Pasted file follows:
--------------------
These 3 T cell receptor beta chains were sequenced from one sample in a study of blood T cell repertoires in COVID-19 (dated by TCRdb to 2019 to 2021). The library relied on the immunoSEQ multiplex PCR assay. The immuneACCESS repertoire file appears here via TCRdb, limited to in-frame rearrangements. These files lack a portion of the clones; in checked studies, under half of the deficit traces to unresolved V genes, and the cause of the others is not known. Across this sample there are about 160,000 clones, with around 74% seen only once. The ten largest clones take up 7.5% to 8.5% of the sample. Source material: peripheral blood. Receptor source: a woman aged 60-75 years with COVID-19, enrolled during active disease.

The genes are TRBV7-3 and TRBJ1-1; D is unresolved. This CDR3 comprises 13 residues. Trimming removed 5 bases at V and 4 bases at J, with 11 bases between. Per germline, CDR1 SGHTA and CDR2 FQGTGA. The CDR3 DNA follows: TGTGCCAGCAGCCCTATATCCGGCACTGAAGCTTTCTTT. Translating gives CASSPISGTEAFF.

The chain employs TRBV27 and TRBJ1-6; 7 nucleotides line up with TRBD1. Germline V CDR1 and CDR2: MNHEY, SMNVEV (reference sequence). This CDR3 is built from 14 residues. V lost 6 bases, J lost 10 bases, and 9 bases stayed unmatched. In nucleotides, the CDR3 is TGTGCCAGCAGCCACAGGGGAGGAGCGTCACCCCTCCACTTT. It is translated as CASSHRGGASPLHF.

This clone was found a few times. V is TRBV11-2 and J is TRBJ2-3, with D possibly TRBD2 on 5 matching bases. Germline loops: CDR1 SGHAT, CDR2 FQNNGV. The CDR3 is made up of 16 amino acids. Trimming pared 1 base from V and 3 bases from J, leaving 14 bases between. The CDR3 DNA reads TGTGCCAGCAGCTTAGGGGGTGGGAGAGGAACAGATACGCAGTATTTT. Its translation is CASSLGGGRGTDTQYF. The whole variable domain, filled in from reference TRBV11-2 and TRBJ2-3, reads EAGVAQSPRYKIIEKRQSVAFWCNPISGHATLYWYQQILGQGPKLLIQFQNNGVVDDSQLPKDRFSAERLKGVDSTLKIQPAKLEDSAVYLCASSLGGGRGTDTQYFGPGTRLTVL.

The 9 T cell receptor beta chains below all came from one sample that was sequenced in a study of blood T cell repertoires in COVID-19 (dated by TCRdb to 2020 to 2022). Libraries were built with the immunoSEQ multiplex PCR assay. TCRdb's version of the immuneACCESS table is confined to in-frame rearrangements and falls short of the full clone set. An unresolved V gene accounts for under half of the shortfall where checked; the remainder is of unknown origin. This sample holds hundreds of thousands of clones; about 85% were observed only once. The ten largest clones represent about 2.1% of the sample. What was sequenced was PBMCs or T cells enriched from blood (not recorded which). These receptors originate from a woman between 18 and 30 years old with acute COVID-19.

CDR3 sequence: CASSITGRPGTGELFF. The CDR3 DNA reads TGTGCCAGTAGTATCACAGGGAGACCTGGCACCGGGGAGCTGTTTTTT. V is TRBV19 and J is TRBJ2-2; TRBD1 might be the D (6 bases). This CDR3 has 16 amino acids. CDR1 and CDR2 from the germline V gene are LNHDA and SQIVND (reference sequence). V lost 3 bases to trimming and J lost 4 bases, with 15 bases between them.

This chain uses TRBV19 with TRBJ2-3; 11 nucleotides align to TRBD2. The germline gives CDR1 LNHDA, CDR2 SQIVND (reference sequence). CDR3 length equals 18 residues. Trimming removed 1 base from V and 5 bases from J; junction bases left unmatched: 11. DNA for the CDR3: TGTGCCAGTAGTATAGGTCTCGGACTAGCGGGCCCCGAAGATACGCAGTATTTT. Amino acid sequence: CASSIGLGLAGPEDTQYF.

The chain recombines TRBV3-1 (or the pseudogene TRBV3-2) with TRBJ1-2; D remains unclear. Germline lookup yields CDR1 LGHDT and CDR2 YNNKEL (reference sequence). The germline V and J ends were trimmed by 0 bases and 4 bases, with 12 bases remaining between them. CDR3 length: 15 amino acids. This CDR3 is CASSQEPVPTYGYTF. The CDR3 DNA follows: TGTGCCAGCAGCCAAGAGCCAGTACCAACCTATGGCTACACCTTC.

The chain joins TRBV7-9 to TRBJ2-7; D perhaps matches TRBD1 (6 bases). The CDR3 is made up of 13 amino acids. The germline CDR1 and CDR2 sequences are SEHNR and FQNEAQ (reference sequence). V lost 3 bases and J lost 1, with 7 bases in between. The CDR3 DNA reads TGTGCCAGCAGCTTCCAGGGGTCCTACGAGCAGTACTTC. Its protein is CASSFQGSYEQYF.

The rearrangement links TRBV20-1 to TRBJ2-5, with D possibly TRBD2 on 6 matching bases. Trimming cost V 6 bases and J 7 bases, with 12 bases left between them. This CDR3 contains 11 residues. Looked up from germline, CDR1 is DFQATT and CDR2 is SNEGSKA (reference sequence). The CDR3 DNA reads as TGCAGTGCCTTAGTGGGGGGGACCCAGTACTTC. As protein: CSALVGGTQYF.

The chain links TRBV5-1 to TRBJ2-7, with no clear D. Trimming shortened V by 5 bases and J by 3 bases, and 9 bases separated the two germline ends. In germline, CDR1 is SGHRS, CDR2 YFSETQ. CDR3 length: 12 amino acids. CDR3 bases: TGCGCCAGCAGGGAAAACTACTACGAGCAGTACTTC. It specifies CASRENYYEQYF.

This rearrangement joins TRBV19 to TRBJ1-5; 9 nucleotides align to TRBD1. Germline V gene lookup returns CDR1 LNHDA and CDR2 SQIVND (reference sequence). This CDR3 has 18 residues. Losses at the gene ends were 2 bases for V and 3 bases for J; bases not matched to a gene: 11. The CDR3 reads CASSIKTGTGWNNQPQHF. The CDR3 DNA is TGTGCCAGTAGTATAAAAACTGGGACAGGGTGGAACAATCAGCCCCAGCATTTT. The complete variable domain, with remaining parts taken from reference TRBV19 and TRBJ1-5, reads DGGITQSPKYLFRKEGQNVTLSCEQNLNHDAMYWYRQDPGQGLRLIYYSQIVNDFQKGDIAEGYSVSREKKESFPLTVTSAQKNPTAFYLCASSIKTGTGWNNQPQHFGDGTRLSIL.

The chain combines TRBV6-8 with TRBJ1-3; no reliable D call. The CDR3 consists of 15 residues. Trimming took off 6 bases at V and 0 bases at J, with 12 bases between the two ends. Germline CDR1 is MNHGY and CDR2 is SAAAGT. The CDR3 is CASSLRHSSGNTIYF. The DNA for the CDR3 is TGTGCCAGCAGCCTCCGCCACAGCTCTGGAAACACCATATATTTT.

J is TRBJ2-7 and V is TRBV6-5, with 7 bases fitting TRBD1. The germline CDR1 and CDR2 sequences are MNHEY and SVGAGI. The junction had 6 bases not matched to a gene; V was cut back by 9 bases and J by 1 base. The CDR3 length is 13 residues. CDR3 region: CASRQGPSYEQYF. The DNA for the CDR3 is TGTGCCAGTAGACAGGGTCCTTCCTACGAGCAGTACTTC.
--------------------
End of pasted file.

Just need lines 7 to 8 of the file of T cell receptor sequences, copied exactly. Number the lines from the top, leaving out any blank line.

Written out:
This chain uses TRBV19 with TRBJ2-3; 11 nucleotides align to TRBD2. The germline gives CDR1 LNHDA, CDR2 SQIVND (reference sequence). CDR3 length equals 18 residues. Trimming removed 1 base from V and 5 bases from J; junction bases left unmatched: 11. DNA for the CDR3: TGTGCCAGTAGTATAGGTCTCGGACTAGCGGGCCCCGAAGATACGCAGTATTTT. Amino acid sequence: CASSIGLGLAGPEDTQYF.

The chain recombines TRBV3-1 (or the pseudogene TRBV3-2) with TRBJ1-2; D remains unclear. Germline lookup yields CDR1 LGHDT and CDR2 YNNKEL (reference sequence). The germline V and J ends were trimmed by 0 bases and 4 bases, with 12 bases remaining between them. CDR3 length: 15 amino acids. This CDR3 is CASSQEPVPTYGYTF. The CDR3 DNA follows: TGTGCCAGCAGCCAAGAGCCAGTACCAACCTATGGCTACACCTTC.